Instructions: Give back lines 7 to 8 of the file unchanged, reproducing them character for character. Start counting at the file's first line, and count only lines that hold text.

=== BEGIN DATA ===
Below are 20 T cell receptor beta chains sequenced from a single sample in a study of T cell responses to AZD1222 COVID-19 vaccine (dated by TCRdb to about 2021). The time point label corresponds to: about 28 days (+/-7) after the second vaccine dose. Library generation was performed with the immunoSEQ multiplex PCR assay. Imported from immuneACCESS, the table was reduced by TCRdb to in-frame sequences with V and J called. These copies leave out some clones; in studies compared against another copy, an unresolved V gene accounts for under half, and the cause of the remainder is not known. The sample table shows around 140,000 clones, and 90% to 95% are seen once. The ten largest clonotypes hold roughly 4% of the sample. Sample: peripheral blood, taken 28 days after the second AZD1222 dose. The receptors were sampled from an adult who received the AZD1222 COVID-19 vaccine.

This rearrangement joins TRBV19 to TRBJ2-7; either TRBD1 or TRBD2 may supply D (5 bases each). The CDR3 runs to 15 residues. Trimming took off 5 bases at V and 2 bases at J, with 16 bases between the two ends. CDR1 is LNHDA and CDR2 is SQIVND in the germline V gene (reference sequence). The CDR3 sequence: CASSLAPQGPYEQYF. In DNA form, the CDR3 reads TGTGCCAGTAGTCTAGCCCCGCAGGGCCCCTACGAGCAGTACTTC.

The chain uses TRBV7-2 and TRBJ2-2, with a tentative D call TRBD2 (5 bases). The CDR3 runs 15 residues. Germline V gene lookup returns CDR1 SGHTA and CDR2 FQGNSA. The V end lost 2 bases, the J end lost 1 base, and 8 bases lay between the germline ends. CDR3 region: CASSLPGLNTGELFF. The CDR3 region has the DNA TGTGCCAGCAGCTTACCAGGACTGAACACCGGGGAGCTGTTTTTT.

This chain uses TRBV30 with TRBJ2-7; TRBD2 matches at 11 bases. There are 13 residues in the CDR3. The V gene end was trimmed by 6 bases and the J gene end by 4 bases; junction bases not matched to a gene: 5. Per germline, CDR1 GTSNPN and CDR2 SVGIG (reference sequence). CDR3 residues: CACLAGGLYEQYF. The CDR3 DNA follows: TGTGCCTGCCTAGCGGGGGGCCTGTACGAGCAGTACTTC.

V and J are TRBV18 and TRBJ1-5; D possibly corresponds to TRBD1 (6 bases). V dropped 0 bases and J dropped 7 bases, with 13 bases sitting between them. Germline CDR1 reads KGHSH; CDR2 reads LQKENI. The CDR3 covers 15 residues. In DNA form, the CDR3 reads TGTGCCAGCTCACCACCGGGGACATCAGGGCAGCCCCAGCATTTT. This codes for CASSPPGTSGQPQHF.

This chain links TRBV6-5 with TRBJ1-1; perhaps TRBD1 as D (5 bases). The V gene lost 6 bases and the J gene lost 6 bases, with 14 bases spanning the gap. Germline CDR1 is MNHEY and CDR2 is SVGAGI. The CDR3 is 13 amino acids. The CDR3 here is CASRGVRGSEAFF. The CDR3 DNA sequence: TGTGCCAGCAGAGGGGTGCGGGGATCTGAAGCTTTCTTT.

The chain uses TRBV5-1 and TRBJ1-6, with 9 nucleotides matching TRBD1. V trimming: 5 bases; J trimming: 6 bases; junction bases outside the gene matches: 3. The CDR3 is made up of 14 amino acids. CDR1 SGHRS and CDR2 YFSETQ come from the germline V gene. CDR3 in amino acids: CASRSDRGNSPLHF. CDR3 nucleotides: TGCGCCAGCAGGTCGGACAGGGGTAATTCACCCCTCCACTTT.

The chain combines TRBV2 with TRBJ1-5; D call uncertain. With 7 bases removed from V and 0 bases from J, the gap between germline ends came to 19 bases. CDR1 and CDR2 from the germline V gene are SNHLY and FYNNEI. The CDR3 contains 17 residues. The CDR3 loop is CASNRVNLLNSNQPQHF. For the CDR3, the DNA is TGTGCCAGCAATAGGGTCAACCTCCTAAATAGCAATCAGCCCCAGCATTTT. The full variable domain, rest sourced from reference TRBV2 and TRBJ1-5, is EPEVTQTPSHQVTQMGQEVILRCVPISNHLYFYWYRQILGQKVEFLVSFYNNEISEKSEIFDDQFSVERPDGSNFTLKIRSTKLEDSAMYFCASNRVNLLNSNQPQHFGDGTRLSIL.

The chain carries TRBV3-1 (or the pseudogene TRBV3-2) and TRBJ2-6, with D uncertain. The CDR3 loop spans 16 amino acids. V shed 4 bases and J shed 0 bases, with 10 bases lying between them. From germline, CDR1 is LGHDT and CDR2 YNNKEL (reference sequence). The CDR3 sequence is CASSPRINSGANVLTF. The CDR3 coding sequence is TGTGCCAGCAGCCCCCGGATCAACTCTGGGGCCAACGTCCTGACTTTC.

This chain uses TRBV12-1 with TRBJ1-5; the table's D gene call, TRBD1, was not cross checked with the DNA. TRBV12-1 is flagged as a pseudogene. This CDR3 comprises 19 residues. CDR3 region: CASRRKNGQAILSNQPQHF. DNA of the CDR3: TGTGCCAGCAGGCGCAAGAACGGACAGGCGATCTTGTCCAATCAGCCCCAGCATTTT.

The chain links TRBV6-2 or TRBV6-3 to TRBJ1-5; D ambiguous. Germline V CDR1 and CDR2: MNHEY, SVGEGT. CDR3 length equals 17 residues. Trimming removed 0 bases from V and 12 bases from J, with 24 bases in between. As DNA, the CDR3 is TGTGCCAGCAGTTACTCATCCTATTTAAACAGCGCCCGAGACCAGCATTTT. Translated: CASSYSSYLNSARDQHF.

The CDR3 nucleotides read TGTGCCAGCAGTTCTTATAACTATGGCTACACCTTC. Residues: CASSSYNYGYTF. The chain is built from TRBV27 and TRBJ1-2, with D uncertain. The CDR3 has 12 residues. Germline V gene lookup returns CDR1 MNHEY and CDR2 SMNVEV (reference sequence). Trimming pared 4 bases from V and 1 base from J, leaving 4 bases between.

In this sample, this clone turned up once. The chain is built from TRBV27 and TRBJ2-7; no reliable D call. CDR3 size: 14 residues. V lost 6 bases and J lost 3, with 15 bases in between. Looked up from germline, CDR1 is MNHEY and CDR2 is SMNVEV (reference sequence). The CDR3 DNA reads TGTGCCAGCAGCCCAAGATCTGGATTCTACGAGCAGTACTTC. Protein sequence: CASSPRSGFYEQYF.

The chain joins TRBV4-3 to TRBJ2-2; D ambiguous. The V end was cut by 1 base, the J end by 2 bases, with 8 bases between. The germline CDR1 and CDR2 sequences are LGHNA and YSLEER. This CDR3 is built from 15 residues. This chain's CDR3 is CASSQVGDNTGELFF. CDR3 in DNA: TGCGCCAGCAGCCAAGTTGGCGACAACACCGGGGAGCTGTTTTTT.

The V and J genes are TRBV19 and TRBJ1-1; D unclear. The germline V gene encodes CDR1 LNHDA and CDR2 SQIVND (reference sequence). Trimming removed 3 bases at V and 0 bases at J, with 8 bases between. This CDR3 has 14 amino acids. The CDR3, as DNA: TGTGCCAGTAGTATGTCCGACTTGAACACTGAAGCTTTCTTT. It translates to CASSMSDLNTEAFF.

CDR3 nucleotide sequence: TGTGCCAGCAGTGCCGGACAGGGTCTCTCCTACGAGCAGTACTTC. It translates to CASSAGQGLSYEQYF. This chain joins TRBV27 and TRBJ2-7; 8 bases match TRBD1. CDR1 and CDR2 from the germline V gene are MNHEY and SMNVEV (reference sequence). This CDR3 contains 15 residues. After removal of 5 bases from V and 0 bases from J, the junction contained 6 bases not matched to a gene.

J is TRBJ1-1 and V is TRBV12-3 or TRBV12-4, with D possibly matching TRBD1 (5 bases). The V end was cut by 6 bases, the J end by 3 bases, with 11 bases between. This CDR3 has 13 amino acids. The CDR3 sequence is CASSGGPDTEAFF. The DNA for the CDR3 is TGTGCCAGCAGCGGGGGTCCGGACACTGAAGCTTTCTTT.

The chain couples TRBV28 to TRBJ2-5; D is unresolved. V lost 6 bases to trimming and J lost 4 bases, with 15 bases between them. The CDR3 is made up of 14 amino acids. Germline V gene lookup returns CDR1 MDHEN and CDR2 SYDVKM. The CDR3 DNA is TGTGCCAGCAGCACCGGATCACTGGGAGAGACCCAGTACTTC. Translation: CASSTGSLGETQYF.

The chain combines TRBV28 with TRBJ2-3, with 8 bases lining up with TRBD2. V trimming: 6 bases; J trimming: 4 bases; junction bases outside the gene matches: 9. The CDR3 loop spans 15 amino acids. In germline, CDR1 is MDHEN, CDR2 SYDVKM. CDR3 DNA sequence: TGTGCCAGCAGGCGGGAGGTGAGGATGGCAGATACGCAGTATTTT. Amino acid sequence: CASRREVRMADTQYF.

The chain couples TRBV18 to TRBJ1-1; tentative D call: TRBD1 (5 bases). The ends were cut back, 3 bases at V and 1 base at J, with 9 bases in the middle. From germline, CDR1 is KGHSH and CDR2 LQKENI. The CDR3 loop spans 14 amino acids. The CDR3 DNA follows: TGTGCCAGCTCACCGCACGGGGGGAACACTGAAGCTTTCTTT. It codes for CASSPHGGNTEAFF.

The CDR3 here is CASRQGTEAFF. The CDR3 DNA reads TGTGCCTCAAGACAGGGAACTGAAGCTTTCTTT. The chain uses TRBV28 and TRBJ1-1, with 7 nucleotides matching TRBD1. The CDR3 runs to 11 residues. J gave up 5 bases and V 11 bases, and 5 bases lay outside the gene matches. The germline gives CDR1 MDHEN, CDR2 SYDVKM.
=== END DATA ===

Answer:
The chain uses TRBV5-1 and TRBJ1-6, with 9 nucleotides matching TRBD1. V trimming: 5 bases; J trimming: 6 bases; junction bases outside the gene matches: 3. The CDR3 is made up of 14 amino acids. CDR1 SGHRS and CDR2 YFSETQ come from the germline V gene. CDR3 in amino acids: CASRSDRGNSPLHF. CDR3 nucleotides: TGCGCCAGCAGGTCGGACAGGGGTAATTCACCCCTCCACTTT.

The chain combines TRBV2 with TRBJ1-5; D call uncertain. With 7 bases removed from V and 0 bases from J, the gap between germline ends came to 19 bases. CDR1 and CDR2 from the germline V gene are SNHLY and FYNNEI. The CDR3 contains 17 residues. The CDR3 loop is CASNRVNLLNSNQPQHF. For the CDR3, the DNA is TGTGCCAGCAATAGGGTCAACCTCCTAAATAGCAATCAGCCCCAGCATTTT. The full variable domain, rest sourced from reference TRBV2 and TRBJ1-5, is EPEVTQTPSHQVTQMGQEVILRCVPISNHLYFYWYRQILGQKVEFLVSFYNNEISEKSEIFDDQFSVERPDGSNFTLKIRSTKLEDSAMYFCASNRVNLLNSNQPQHFGDGTRLSIL.